Linda Bassick 13 January 2016 on Rocket Shop
WORDS BY TOM PROCTOR. PHOTO by JAMES LOCKRIDGE.
Linda Bassick is a woman that wears many different hats; childhood educator, psychedelic cover band member, all girls summer camp coordinator and a veritable rock star among Burlington’s ankle biting community. It’s safe to say she has many string pickin’ fingers in a number of musical pies. Laid back but on point with her message, she’s on a mission to challenge gender barriers within the world of rock and roll.
Linda popped in the studio to play a few of her latest tracks and discuss her recent release, an adult friendly kid’s album ‘Friday Morning Sing A Long’. She had a quick minute to sit down with us to talk Caribbean cruises, why girls change at age 11 and what she’s doing to keep them stayin’ true to themselves.
Tom Proctor: How’s the reception been from your Kids Album that you've just released?
Linda Bassick: Well i’m an early childhood educator, so I’ve been working at a lot of childhood centers and the kids have been requesting my songs. Before kids were just asking me to play the classic kids music but now they ask for the tracks from the album, as you can imagine they are pretty demanding.
TP: I’ve been told you tread this line between music kids would love that doesn’t drive adults insane, how did you manage that small feat?
LB: Well that was my goal when I started out. As a young childhood educator I listen to a lot of kids music, some of its good but a lot of it's terrible. I have some favourites from the years and I wanted to emulate that, I didn't want to go for the repetitive Barney the dinosaur stuff. I took influence from Carole King, Taj Mahal, Jerry Garcia, there's been a bunch but those are the ones I’ve listened to more than once.
TP: You’re in a band Mellow Yellow, a 60s cover band, what's your criteria for picking songs to cover?
LB: Psychedelic, from ‘67 to ‘72. A very specific area of music. Trippy stuff, but the things you hear on the radio. Really we’re a tribute band that tries to accurately recreate the songs we cover, we want it to sound exactly how it sounds. Thats our goal.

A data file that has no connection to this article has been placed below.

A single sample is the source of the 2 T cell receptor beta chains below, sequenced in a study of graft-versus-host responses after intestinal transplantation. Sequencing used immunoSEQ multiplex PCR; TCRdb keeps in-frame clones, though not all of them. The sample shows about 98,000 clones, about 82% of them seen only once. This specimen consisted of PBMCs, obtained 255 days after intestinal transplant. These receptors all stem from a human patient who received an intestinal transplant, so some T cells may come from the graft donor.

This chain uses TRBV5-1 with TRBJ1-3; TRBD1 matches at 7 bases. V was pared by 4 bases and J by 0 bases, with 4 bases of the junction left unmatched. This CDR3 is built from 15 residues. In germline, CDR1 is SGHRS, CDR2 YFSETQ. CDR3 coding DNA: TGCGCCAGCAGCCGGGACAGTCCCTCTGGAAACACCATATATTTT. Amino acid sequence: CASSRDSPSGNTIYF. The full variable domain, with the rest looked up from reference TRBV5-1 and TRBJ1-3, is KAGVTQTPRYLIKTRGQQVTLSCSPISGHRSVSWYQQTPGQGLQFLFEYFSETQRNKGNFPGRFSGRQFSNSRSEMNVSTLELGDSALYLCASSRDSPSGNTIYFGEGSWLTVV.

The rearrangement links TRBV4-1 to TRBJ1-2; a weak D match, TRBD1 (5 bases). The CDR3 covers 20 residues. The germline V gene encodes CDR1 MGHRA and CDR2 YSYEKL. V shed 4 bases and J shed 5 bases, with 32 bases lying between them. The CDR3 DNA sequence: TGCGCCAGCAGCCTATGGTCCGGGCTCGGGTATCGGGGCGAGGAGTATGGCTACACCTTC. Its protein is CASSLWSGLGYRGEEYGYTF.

TP: Why those 5 years?
LB: Because there's so much to cover. We love it though, we’re playing on a Moody Blues cruise this summer with 40 or so other bands. It’s a Caribbean cruise, we go from Key West and head to Barbados. The guys that run these cruises love what we do because we sound exactly like what we’re covering. We play it just the way the audience remembers it. We headlined last year, but this year we’re taking a back step which will be nice because it’ll be a lot more chilled. We’re actually staying on for the micro brew cruise, so that one will be certainly focused more on the RnR.
TP: There’s a large amount of collaboration in the Burlington musical scene, have you worked with a lot of other musicians?
LB: Well I had my own band and we went through bass players like no tomorrow, I think we got through about 40 so i've been lucky to play with a diverse range of musicians. It was a bit of a cursed position, like the drummer in Spinal Tap.
TP: So you started your own Summer camp, Girls Rock Vermont, can you tell me more about that?
LB: It’s a camp empowering girls aged 8 to 18, teaching them how to play rock and roll. At the start of the camp they have a week to create their own band, come up with a band name and perform live. It’ll be our 6th season this summer and we’re now part of the Girl Rock Alliance that operates globally with many camps across the U.S. It’s a day camp so they come for 5 days and on the Saturday we book Higher Ground and have all the groups perform. All their families and friends come so it's a great atmosphere.
TP: Why specifically girls?
LB: Something that happens to girls around the age of 11 where they start to look outward rather than inward. A lot of it is to do with the media and how it presents woman. The girls start to question themselves, confidence really declines after the age of 11 and the aim is to get these girls before they reach that point so they keep that voice and don't lose it when they turn 12. We get a ton of 11 year olds and they're a riot, they know their shit. The idea is to keep girls talking, to keep trusting themselves and going with their gut. Society teaches them that you have to be beautiful or skinny, but none of that is real. Meeting the mixture of women that come visit the camp really empowers them and shows them the media image of women isn’t reality.We try and cover all the bases and present all the genres we can.
TP: Do you feel like you've inspired some future rock stars?
LB: Absolutely. We had this one guitar player that came three years running, she’s really talented and she's gonna keep playing. But really it's more about girls finding their own voice, it's not about being the best or being a competition. Girls learn to collaborate and work within a band. You have to work together and listen to each other, that's the whole message. How to listen, not just what you can do on your own. It's a really cool program i'm so glad to be a part of it.